Objects as Pegs for Memory

  • Elisabeth van Houts
Part of the Explorations in Medieval Culture and Society book series (MECUSO)


In the previous chapters we have occasionally signalled how memories of persons and places are linked with objects and sites. Objects such as jewellery, sacred vessels or cloths were passed on from one generation to the next and carried with them stories of their donors. That material evidence helps to trigger memories has been shown conclusively in anthropological studies of primarily oral cultures in modern times. The use of photographs, especially, has been found to be enormously effective in helping to recall the (recent) past.1 In the Middle Ages the use of pictures and objects to recall past events, and stories in general, was well known and advocated by the clergy as a means of teaching the illiterate.2 Today we have to rely on written references to ways in which medieval people were reminded of the past by looking at sites and objects. Few of the actual sites and objects which are mentioned in the sources have survived. Of the surviving material evidence, only objects from ecclesiastical institutions remain because churches and monasteries had archives and treasuries built in which to keep their heirlooms for ever. Very few objects from a secular background have survived, however, because family possessions if not stored in institutions, got dispersed and lost. Buildings and sites were more durable and they, like objects, had stories of their founders or later events attached to them.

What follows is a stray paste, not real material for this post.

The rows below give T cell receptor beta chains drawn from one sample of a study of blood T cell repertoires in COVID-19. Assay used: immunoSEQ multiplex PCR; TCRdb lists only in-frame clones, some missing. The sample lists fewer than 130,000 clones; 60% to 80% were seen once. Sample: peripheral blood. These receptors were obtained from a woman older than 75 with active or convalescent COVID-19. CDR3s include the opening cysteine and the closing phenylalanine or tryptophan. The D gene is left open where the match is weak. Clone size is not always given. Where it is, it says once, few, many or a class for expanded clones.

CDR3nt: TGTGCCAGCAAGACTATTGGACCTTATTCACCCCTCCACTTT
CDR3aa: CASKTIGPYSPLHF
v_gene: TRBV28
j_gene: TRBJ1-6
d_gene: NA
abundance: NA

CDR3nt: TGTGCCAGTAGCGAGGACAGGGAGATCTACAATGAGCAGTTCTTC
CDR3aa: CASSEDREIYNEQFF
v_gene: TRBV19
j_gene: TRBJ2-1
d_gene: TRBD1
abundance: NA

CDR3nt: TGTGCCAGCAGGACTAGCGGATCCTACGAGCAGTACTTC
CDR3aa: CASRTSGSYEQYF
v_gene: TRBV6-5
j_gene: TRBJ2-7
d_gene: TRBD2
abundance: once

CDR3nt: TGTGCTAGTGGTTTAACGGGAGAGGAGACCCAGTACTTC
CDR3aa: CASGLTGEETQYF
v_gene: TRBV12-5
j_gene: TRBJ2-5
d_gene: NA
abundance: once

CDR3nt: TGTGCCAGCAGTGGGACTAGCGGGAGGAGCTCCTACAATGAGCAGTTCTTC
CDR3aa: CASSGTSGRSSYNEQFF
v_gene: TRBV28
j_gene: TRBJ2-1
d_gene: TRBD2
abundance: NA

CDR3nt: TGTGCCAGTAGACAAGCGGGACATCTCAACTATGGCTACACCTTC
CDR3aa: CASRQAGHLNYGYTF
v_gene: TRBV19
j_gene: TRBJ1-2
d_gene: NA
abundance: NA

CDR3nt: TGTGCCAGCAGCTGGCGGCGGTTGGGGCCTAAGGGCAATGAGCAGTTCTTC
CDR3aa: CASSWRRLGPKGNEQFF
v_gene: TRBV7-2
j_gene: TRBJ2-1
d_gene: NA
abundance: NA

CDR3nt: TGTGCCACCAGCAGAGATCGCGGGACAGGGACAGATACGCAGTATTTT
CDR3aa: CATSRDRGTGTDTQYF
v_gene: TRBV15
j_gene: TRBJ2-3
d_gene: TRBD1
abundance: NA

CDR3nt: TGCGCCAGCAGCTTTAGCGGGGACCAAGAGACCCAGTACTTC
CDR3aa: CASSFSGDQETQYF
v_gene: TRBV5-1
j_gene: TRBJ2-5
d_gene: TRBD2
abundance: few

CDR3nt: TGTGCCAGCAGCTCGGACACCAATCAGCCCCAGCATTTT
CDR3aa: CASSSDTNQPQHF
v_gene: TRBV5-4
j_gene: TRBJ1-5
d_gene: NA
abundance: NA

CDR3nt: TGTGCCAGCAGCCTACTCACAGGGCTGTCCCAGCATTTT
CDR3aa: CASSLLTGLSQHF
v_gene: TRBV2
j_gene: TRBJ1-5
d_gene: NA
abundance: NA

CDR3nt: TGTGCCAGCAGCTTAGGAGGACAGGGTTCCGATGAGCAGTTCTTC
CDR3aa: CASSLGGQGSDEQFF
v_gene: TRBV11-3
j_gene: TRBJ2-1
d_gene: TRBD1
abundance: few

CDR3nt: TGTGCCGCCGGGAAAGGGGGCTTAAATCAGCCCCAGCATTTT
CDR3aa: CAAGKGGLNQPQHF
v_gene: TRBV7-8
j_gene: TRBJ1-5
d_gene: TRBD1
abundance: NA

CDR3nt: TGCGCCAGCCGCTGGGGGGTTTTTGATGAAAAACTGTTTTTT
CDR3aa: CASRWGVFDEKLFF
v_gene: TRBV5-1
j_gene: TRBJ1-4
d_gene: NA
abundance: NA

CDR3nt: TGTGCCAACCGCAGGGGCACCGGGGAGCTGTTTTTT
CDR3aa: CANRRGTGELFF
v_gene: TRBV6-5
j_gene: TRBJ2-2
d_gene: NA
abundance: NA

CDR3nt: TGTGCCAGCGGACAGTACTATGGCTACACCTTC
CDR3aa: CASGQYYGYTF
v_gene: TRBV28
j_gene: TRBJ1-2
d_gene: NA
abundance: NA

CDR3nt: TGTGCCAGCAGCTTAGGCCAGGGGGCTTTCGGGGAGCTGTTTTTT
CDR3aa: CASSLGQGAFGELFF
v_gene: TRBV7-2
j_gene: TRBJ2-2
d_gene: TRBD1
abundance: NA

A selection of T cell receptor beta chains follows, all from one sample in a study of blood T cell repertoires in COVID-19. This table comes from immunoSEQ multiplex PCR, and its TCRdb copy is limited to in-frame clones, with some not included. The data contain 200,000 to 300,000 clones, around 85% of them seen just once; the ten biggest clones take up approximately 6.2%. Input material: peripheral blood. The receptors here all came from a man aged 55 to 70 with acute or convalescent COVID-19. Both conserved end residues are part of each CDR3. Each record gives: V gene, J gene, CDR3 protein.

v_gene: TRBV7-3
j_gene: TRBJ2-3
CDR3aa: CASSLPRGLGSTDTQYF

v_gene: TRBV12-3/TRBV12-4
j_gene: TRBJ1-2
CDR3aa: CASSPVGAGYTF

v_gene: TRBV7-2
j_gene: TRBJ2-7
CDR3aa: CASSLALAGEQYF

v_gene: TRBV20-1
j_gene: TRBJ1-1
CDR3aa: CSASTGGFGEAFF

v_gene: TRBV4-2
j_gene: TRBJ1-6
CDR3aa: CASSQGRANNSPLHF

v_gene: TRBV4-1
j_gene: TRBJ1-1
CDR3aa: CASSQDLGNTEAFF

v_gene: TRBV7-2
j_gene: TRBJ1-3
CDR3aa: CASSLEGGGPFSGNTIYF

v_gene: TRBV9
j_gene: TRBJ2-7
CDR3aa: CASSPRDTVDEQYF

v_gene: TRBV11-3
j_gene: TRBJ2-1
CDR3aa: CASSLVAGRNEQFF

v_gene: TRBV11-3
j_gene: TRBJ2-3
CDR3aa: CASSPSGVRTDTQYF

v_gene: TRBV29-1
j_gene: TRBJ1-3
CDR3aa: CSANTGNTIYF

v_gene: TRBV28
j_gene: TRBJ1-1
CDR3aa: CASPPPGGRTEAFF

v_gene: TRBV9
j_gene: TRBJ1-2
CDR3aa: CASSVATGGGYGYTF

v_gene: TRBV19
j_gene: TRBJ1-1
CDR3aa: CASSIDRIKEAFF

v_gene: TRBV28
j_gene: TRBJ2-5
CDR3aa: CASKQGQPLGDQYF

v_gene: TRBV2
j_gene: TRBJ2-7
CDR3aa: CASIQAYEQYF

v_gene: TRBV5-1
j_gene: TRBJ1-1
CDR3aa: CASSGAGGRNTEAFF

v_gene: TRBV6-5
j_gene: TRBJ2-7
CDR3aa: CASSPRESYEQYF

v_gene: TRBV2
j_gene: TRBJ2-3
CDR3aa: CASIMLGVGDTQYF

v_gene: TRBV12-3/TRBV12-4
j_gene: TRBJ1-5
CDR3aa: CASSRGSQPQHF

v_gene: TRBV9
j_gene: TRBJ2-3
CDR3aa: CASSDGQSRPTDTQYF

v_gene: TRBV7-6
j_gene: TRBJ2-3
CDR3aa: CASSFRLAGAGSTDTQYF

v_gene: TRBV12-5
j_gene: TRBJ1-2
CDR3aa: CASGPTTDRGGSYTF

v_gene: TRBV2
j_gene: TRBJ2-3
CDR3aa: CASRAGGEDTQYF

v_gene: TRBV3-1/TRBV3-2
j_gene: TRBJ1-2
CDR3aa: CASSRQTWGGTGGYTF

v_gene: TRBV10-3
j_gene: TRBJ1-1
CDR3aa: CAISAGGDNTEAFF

Family Possession Twelfth Century Original Owner Golden Ring Memorial Tradition 
These keywords were added by machine and not by the authors. This process is experimental and the keywords may be updated as the learning algorithm improves.


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Copyright information

© E. M. C. van Houts 1999

Authors and Affiliations

  • Elisabeth van Houts
    • 1
  1. 1.Emmanuel CollegeUniversity of CambridgeUK

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